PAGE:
A Republican Talks Medicaid Expansion, Prisoners Producing Plenty of Products Behind Bars
Backers of same-sex marriage are embarking on a public awareness campaign to educate Ohioans about the need for changing the state law. But it's separate from the effort of one group that hopes to put the issue on next year's ballot. One of the worst-kept secrets on Capitol Square was revealed this week, as Democratic Rep. John Carney announced that he is indeed running for the Democratic nomination for state auditor next year. Former Gov. Ted Strickland is likely getting a new job with the United Nations. And this was a week of two big remembrances - the 12th anniversary of the September 11 attacks, and the bicentennial of the Battle of Lake Erie.
Lawmakers are headed back to the Statehouse in a few weeks, and top of the agenda is said to be Medicaid – but whether that’s reform or expansion is the real question. While Republican Gov. John Kasich and a coalition of allies including Democrats, social services groups, hospitals and business organizations are pushing for expansion, Republicans have been wary of embracing it. But there is one Republican who is behind the plan, and is the lone sponsor of a bill to do it. She is Rep. Barbara Sears of Sylvania, and she talks about the future of Medicaid expansion and reform.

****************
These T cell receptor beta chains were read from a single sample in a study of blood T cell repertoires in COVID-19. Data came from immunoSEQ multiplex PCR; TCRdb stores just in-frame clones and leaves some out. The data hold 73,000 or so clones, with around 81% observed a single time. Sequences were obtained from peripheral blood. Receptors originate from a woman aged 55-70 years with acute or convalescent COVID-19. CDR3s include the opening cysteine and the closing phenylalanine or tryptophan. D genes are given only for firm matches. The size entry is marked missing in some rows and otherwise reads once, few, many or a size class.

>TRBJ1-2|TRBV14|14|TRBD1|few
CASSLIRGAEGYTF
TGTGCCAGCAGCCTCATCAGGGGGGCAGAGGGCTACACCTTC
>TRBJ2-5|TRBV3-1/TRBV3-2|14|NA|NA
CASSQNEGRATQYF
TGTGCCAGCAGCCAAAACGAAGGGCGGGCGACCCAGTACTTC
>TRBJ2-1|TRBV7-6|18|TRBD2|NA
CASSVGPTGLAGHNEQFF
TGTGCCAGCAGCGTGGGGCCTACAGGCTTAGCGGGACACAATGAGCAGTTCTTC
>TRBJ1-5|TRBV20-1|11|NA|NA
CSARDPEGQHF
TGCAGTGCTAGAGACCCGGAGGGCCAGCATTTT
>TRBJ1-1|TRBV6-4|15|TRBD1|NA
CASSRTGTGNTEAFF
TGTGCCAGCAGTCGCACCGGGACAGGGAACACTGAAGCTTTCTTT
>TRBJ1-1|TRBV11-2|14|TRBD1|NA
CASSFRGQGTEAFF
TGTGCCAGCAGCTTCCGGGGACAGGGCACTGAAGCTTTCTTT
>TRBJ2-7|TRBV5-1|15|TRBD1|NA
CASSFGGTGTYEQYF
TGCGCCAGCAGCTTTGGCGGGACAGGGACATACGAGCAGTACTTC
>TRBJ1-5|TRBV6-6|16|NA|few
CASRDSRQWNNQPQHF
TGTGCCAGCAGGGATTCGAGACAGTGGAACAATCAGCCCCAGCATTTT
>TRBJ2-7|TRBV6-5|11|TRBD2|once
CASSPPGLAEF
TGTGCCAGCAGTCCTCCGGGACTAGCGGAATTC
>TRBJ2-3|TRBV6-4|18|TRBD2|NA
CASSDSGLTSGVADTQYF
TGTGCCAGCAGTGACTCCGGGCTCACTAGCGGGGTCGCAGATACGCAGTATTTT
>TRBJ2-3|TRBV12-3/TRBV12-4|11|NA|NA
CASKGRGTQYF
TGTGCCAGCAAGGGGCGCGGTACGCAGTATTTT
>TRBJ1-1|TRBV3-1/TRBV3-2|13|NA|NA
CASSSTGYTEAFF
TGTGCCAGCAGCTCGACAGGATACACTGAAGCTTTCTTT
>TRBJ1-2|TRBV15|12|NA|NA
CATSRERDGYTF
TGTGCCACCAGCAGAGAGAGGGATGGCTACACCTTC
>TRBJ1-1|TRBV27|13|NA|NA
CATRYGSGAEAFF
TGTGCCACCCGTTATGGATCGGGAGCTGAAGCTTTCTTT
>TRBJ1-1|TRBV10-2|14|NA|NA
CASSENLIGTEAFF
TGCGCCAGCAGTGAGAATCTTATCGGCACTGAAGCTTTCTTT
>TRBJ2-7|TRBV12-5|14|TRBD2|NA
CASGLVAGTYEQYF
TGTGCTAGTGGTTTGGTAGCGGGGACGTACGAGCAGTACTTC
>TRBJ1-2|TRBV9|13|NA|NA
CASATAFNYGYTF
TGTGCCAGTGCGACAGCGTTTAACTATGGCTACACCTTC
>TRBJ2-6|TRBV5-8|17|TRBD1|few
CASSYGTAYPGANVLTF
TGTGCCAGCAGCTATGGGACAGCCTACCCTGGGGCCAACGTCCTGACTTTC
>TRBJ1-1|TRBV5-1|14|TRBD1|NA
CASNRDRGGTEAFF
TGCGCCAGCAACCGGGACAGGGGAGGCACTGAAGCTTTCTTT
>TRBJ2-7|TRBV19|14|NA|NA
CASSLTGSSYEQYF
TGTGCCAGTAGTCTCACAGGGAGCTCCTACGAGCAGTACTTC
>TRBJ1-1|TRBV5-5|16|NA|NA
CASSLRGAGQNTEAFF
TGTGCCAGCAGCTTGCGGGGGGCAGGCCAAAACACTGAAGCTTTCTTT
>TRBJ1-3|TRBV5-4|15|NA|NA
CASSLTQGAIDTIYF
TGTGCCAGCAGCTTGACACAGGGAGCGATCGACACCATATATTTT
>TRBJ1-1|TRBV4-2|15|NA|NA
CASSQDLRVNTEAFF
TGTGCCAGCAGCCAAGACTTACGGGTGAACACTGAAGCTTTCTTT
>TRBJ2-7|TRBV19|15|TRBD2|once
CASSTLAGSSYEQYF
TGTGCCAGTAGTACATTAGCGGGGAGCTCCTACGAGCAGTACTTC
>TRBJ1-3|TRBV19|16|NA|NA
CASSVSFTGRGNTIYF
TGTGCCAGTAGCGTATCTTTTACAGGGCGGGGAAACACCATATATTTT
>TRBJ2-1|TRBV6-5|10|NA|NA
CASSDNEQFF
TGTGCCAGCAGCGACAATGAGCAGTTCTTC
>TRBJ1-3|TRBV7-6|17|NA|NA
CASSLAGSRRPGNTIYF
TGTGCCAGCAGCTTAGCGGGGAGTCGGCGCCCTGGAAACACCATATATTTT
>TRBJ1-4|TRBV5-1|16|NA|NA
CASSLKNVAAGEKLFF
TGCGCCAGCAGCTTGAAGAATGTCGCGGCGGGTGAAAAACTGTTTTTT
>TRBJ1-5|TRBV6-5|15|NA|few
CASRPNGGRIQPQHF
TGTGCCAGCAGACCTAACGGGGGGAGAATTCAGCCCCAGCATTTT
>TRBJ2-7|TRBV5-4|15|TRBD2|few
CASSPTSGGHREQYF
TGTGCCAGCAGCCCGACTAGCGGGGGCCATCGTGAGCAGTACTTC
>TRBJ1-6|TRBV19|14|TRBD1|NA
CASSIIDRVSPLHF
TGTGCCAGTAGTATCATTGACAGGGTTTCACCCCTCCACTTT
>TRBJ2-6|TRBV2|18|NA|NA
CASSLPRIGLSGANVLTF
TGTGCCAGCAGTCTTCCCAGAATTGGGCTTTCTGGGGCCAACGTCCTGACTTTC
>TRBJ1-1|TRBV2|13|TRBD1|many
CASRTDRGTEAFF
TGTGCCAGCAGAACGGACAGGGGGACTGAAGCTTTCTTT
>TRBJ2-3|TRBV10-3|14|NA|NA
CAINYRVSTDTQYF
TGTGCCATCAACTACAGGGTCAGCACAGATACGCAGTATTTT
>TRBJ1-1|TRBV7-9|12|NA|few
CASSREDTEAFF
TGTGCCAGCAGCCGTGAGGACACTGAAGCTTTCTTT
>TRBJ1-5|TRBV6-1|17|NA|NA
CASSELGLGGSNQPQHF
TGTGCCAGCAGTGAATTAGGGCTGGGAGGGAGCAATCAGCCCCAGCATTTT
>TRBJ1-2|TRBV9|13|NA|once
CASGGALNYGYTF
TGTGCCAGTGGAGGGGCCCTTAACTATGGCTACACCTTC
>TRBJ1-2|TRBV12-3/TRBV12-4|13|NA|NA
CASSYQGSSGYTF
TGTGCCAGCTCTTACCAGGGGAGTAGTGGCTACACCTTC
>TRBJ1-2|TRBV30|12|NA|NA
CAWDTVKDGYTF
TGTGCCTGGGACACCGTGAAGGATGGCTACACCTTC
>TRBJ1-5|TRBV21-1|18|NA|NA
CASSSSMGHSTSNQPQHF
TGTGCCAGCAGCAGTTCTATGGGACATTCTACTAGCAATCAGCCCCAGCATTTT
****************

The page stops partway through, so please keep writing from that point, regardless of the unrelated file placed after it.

There was a time when people assumed that inmates kept busy behind bars by making license plates. That’s not the case any more at several Ohio prisons. Some prisoners are doing special projects, such as inmates at the Marion Correctional Institution who are building furniture for the Central Ohio Furniture Bank in Columbus. But many other prisoners are also working with Ohio Penal Industries, making everything from clothing to flags to office furnishings to toilet paper. Stuart Hudson with the Ohio Department of Rehabilitation and Correction explains OPI's mission to help inmates and the prison system.